With low, liquidity-driven growth and an aging business cycle (it’s been six years since the last recession), the chance of a rate hike is almost nil. We should consider that there is a far greater chance of more quantitative easing being needed to keep markets propped up.

Although I’m not generally a fan of the monthly payroll number as a barometer of the current market environment, the downtrend developing in the numbers is alarming. And the report itself was dismal; the Labor Department reported an adjusted increase of 142,000 jobs in September, and also revised both July and August lower. On a three month basis, the trend is now lower and this is the first time we’ve seen back to back months with below 200,000 jobs created.

The lower job growth could be related to a clear – and alarming – slowdown in U.S. manufacturing activity. Even though the Services sector and consumption have fared the best during the current expansion, having all of the regional manufacturing indexes at contraction levels this late in the business cycle is an economic red flag. And it’s another reason that the FED will be unable to raise interest rates. With the business cycle where it currently stands, contraction in manufacturing activity is consistent with an economy slipping slowly toward recession.


10-2 Regional PMI

Many pundits seem to forget that the economy moves in distinct 5 to 7 year business cycles. The process of moving from recession to expansion to recession to expansion (and so on) dates back many hundreds of years. No government entity has the power to stop the business cycle, but intervention can alter the path of cycle moves. And that’s what has happened since 2008.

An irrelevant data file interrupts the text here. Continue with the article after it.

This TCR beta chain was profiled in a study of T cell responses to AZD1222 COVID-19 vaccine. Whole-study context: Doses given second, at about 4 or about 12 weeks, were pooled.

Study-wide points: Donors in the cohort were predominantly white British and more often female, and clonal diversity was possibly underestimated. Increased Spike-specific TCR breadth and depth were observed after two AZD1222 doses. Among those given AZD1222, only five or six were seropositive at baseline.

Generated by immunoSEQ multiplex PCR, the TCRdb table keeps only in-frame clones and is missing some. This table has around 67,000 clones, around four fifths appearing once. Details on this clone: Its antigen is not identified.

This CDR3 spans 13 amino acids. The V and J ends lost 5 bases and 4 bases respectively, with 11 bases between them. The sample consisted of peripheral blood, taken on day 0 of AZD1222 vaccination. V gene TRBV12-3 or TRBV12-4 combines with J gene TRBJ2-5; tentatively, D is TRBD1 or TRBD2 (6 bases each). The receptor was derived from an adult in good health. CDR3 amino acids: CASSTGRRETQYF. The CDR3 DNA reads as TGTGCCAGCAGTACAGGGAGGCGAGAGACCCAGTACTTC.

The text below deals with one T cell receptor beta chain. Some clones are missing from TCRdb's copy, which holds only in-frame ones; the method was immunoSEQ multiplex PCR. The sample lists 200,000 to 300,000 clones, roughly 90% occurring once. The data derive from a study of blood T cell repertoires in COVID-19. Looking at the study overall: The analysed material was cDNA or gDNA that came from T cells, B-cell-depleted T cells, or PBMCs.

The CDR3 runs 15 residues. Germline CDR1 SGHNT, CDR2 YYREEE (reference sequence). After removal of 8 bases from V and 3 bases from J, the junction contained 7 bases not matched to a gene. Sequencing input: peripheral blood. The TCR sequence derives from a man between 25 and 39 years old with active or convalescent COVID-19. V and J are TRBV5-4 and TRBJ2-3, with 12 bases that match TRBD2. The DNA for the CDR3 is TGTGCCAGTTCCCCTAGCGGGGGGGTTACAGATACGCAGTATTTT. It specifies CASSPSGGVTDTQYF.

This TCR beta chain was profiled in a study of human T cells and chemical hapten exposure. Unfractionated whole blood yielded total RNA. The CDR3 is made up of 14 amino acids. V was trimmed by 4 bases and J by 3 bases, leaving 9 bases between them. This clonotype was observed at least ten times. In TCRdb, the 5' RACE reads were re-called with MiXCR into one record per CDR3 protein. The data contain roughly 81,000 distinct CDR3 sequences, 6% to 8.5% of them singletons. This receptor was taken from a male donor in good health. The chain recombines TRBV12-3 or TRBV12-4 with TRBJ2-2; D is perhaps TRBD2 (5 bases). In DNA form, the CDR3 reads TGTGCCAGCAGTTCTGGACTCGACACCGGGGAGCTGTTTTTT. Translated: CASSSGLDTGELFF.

For some time now, the FED has been talking up the economy. And the Fed is now so invested in a narrative of economic expansion and the possibility of rate hikes that another round of quantitative easing is, at this point, impossible. It would destroy their remaining credibility. Before the FED can engage in additional overt QE, it will need very clear evidence of an economic downturn. And by the time they get it, a standard business cycle recession will be unavoidable. The FED is very reactive when it comes to policy shifts, and this should be highlighted in 2016 through another recession.